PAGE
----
The November & December 2023 European Policy Update
Artificial Intelligence Act
EU lawmakers have struck a deal on the AI Act after 36 hours of intense negotiations over three days. The text reflecting the provisional political agreement will be finalized in the coming period by experts of the three institutions involved (The European Commission, who presented the proposal back in April 2021, and the two co-legislators: The European Parliament and the Council of the EU – representing the governments of EU Member States).
The main elements of the agreement announced by the lawmakers are as follows:
- Banned AI applications:
- untargeted scraping of facial images from the internet or CCTV footage to create facial recognition databases
- emotion recognition in the workplace and educational institutions
- social scoring based on social behavior or personal characteristic
- biometric categorization systems inferring sensitive data (e.g., political, religious, philosophical beliefs, sexual orientation, race)
- cognitive behavioral manipulation
- certain cases of predictive policing for individuals.
- Law enforcement exemptions are subject to safeguards for using biometric identification systems in public spaces.
- High risk AI systems must comply with mandatory requirements and certification, including a fundamental rights impact assessment, for entering the EU market. There will be provisions tackling the allocation of responsibilities and roles of the various actors across value chains, in particular, providers and users of AI systems.
- Specific transparency obligations, deep fakes, and other AI-generated content will have to be labeled, and users of an emotion recognition system will have to inform natural persons when they are being exposed to such a system.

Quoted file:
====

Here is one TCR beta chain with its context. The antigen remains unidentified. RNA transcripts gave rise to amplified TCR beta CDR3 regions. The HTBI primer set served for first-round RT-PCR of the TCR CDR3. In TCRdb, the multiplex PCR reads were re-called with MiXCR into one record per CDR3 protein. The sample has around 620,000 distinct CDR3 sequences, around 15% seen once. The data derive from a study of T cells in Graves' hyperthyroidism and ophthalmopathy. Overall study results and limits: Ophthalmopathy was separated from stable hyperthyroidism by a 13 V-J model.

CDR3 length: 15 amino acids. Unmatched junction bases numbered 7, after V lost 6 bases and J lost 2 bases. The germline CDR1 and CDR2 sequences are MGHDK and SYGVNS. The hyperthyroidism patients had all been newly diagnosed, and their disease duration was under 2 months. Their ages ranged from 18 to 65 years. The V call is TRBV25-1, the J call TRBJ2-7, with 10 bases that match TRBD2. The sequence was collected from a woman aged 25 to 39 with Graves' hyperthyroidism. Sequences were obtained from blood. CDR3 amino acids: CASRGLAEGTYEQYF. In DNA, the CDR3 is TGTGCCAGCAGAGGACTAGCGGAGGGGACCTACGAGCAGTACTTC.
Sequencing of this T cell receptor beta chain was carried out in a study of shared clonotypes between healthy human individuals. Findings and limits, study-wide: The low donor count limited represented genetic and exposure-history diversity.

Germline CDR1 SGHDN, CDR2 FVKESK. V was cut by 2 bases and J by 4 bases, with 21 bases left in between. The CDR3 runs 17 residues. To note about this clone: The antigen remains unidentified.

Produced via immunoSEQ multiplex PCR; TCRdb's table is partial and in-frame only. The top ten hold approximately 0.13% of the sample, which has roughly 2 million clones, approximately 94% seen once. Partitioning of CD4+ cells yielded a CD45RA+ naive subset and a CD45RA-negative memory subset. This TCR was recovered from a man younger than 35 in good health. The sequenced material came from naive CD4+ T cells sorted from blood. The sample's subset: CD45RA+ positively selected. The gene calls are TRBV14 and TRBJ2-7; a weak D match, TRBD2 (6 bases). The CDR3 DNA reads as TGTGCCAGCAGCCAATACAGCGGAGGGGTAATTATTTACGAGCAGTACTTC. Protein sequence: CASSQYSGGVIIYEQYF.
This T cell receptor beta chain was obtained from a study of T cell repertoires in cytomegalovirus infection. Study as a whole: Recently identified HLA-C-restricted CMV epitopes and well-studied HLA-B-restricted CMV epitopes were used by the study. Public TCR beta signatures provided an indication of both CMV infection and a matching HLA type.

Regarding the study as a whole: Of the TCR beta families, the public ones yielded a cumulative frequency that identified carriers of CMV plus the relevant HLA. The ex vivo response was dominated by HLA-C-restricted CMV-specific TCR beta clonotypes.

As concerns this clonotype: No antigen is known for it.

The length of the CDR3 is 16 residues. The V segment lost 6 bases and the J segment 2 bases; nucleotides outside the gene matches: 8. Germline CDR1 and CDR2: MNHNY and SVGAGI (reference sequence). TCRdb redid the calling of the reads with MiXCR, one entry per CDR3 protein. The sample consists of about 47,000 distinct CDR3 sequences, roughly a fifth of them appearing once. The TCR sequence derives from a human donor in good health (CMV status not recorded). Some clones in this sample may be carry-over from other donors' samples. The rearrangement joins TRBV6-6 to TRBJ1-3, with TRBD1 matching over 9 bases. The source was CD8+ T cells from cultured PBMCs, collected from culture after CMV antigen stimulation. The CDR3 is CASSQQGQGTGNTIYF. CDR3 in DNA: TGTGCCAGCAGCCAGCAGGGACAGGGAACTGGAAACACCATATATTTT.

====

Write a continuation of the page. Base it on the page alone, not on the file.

- A specific regime for General-purpose AI systems and foundation models involves obligations such as presenting technical documentation, complying with EU copyright law, and disseminating detailed summaries about the content used for training.
- A stricter regime for “high-impact” GPAI and foundation models “with systemic risk” (if they meet certain criteria) will require model evaluations, assessment and mitigation of systemic risks, adversarial testing, reporting to the Commission on serious incidents, enhanced cybersecurity, and reporting on their energy efficiency.
- The governance for the enforcement of the regulation includes setting up an AI Office within the European Commission, which will mainly be responsible as a regulator for the “most advanced AI models,” supported by a scientific panel of independent experts, and an AI Board, which would comprise member states’ representatives and which will receive technical expertise from an advisory forum for stakeholders.
- The fines were set at €35 million or 7% of the company’s global annual turnover for violations of the banned AI applications, €15 million or 3% for violations of the AI act’s obligations and €7,5 million or 1,5% for the supply of incorrect information. The agreement promises “more proportionate caps” for administrative fines for SMEs and start-ups.
Ahead of the final round of political negotiations, the Developers Alliance has co-signed a joint industry statement alongside five other tech industry associations, warning about the latest proposals that did not take into account the complexity of the AI value chain and were not consistent with the AI Act’s technology-neutral risk-based approach. In particular, the statement emphasized that:
- The proposed classification of GPAIs and AI Foundation Models as “highly capable” or as having “high impact” is based on criteria that are not clearly linked to the level of risk that an AI system developed with GPAIs and Foundation Models may pose.